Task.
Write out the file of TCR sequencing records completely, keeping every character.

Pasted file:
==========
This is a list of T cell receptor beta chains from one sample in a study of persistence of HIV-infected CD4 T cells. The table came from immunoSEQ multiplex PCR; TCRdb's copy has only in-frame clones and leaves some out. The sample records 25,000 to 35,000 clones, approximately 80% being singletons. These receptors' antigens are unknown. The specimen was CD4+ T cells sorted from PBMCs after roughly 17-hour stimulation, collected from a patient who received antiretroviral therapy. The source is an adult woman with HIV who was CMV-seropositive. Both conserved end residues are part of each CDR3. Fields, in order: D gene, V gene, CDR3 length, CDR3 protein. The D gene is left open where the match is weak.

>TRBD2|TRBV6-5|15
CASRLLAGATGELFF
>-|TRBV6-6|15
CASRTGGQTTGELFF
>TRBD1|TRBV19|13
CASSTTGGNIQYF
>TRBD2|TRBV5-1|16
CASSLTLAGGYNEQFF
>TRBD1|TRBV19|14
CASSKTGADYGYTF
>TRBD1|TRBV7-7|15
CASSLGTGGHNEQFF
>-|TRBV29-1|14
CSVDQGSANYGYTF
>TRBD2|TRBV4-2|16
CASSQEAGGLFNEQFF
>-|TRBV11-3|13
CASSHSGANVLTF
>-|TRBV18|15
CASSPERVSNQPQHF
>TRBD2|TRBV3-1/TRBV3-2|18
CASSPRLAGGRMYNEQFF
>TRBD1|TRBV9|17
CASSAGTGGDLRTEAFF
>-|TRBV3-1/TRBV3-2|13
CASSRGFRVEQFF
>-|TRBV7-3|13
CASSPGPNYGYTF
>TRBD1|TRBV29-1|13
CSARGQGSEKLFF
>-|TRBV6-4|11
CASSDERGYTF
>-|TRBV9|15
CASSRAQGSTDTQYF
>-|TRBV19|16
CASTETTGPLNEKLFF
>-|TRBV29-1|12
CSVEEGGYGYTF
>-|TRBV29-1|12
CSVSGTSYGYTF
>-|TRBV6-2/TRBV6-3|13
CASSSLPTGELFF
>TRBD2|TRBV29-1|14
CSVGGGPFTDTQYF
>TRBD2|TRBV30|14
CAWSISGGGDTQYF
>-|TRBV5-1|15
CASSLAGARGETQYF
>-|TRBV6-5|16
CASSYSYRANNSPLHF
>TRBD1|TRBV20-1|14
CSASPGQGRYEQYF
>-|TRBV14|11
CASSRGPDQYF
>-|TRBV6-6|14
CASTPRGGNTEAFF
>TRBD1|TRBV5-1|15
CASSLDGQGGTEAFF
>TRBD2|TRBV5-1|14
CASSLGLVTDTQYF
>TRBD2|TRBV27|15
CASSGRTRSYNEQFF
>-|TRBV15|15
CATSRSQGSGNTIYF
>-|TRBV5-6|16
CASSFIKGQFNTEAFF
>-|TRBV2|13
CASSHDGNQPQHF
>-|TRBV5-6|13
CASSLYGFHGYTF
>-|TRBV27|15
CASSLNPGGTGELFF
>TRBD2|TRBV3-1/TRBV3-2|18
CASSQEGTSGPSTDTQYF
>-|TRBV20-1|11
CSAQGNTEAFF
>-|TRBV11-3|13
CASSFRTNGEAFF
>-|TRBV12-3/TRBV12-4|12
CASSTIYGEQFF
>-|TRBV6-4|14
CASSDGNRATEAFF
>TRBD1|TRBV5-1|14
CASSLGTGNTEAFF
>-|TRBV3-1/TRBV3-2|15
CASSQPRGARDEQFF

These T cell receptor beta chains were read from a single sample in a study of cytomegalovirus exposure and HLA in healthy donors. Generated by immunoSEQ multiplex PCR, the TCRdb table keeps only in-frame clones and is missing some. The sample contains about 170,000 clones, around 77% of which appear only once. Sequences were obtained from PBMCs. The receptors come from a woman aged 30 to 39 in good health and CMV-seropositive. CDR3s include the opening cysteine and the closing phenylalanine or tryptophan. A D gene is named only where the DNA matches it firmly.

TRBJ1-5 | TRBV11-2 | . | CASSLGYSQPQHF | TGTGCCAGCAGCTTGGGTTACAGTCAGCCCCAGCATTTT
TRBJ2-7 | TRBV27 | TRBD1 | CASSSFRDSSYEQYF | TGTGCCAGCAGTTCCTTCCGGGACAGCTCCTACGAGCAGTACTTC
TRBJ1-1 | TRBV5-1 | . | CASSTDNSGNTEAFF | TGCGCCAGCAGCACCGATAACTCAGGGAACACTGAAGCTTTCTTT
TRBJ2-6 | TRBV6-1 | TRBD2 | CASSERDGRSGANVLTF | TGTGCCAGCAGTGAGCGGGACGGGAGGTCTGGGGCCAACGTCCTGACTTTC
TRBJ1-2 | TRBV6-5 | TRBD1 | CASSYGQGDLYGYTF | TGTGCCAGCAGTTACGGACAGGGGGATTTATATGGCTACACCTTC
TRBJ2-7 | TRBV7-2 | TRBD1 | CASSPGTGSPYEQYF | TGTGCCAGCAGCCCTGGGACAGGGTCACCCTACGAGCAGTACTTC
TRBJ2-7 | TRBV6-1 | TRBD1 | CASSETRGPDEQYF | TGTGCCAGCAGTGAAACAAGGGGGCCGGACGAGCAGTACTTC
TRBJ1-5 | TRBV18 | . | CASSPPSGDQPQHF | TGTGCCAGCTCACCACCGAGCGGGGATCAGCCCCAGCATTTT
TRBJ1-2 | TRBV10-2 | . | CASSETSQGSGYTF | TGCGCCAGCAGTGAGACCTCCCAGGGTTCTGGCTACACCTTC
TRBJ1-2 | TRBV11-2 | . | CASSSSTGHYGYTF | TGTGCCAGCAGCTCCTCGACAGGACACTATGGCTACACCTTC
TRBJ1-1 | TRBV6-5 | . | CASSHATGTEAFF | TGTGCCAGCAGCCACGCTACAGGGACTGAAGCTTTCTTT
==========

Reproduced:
This is a list of T cell receptor beta chains from one sample in a study of persistence of HIV-infected CD4 T cells. The table came from immunoSEQ multiplex PCR; TCRdb's copy has only in-frame clones and leaves some out. The sample records 25,000 to 35,000 clones, approximately 80% being singletons. These receptors' antigens are unknown. The specimen was CD4+ T cells sorted from PBMCs after roughly 17-hour stimulation, collected from a patient who received antiretroviral therapy. The source is an adult woman with HIV who was CMV-seropositive. Both conserved end residues are part of each CDR3. Fields, in order: D gene, V gene, CDR3 length, CDR3 protein. The D gene is left open where the match is weak.

>TRBD2|TRBV6-5|15
CASRLLAGATGELFF
>-|TRBV6-6|15
CASRTGGQTTGELFF
>TRBD1|TRBV19|13
CASSTTGGNIQYF
>TRBD2|TRBV5-1|16
CASSLTLAGGYNEQFF
>TRBD1|TRBV19|14
CASSKTGADYGYTF
>TRBD1|TRBV7-7|15
CASSLGTGGHNEQFF
>-|TRBV29-1|14
CSVDQGSANYGYTF
>TRBD2|TRBV4-2|16
CASSQEAGGLFNEQFF
>-|TRBV11-3|13
CASSHSGANVLTF
>-|TRBV18|15
CASSPERVSNQPQHF
>TRBD2|TRBV3-1/TRBV3-2|18
CASSPRLAGGRMYNEQFF
>TRBD1|TRBV9|17
CASSAGTGGDLRTEAFF
>-|TRBV3-1/TRBV3-2|13
CASSRGFRVEQFF
>-|TRBV7-3|13
CASSPGPNYGYTF
>TRBD1|TRBV29-1|13
CSARGQGSEKLFF
>-|TRBV6-4|11
CASSDERGYTF
>-|TRBV9|15
CASSRAQGSTDTQYF
>-|TRBV19|16
CASTETTGPLNEKLFF
>-|TRBV29-1|12
CSVEEGGYGYTF
>-|TRBV29-1|12
CSVSGTSYGYTF
>-|TRBV6-2/TRBV6-3|13
CASSSLPTGELFF
>TRBD2|TRBV29-1|14
CSVGGGPFTDTQYF
>TRBD2|TRBV30|14
CAWSISGGGDTQYF
>-|TRBV5-1|15
CASSLAGARGETQYF
>-|TRBV6-5|16
CASSYSYRANNSPLHF
>TRBD1|TRBV20-1|14
CSASPGQGRYEQYF
>-|TRBV14|11
CASSRGPDQYF
>-|TRBV6-6|14
CASTPRGGNTEAFF
>TRBD1|TRBV5-1|15
CASSLDGQGGTEAFF
>TRBD2|TRBV5-1|14
CASSLGLVTDTQYF
>TRBD2|TRBV27|15
CASSGRTRSYNEQFF
>-|TRBV15|15
CATSRSQGSGNTIYF
>-|TRBV5-6|16
CASSFIKGQFNTEAFF
>-|TRBV2|13
CASSHDGNQPQHF
>-|TRBV5-6|13
CASSLYGFHGYTF
>-|TRBV27|15
CASSLNPGGTGELFF
>TRBD2|TRBV3-1/TRBV3-2|18
CASSQEGTSGPSTDTQYF
>-|TRBV20-1|11
CSAQGNTEAFF
>-|TRBV11-3|13
CASSFRTNGEAFF
>-|TRBV12-3/TRBV12-4|12
CASSTIYGEQFF
>-|TRBV6-4|14
CASSDGNRATEAFF
>TRBD1|TRBV5-1|14
CASSLGTGNTEAFF
>-|TRBV3-1/TRBV3-2|15
CASSQPRGARDEQFF

These T cell receptor beta chains were read from a single sample in a study of cytomegalovirus exposure and HLA in healthy donors. Generated by immunoSEQ multiplex PCR, the TCRdb table keeps only in-frame clones and is missing some. The sample contains about 170,000 clones, around 77% of which appear only once. Sequences were obtained from PBMCs. The receptors come from a woman aged 30 to 39 in good health and CMV-seropositive. CDR3s include the opening cysteine and the closing phenylalanine or tryptophan. A D gene is named only where the DNA matches it firmly.

TRBJ1-5 | TRBV11-2 | . | CASSLGYSQPQHF | TGTGCCAGCAGCTTGGGTTACAGTCAGCCCCAGCATTTT
TRBJ2-7 | TRBV27 | TRBD1 | CASSSFRDSSYEQYF | TGTGCCAGCAGTTCCTTCCGGGACAGCTCCTACGAGCAGTACTTC
TRBJ1-1 | TRBV5-1 | . | CASSTDNSGNTEAFF | TGCGCCAGCAGCACCGATAACTCAGGGAACACTGAAGCTTTCTTT
TRBJ2-6 | TRBV6-1 | TRBD2 | CASSERDGRSGANVLTF | TGTGCCAGCAGTGAGCGGGACGGGAGGTCTGGGGCCAACGTCCTGACTTTC
TRBJ1-2 | TRBV6-5 | TRBD1 | CASSYGQGDLYGYTF | TGTGCCAGCAGTTACGGACAGGGGGATTTATATGGCTACACCTTC
TRBJ2-7 | TRBV7-2 | TRBD1 | CASSPGTGSPYEQYF | TGTGCCAGCAGCCCTGGGACAGGGTCACCCTACGAGCAGTACTTC
TRBJ2-7 | TRBV6-1 | TRBD1 | CASSETRGPDEQYF | TGTGCCAGCAGTGAAACAAGGGGGCCGGACGAGCAGTACTTC
TRBJ1-5 | TRBV18 | . | CASSPPSGDQPQHF | TGTGCCAGCTCACCACCGAGCGGGGATCAGCCCCAGCATTTT
TRBJ1-2 | TRBV10-2 | . | CASSETSQGSGYTF | TGCGCCAGCAGTGAGACCTCCCAGGGTTCTGGCTACACCTTC
TRBJ1-2 | TRBV11-2 | . | CASSSSTGHYGYTF | TGTGCCAGCAGCTCCTCGACAGGACACTATGGCTACACCTTC
TRBJ1-1 | TRBV6-5 | . | CASSHATGTEAFF | TGTGCCAGCAGCCACGCTACAGGGACTGAAGCTTTCTTT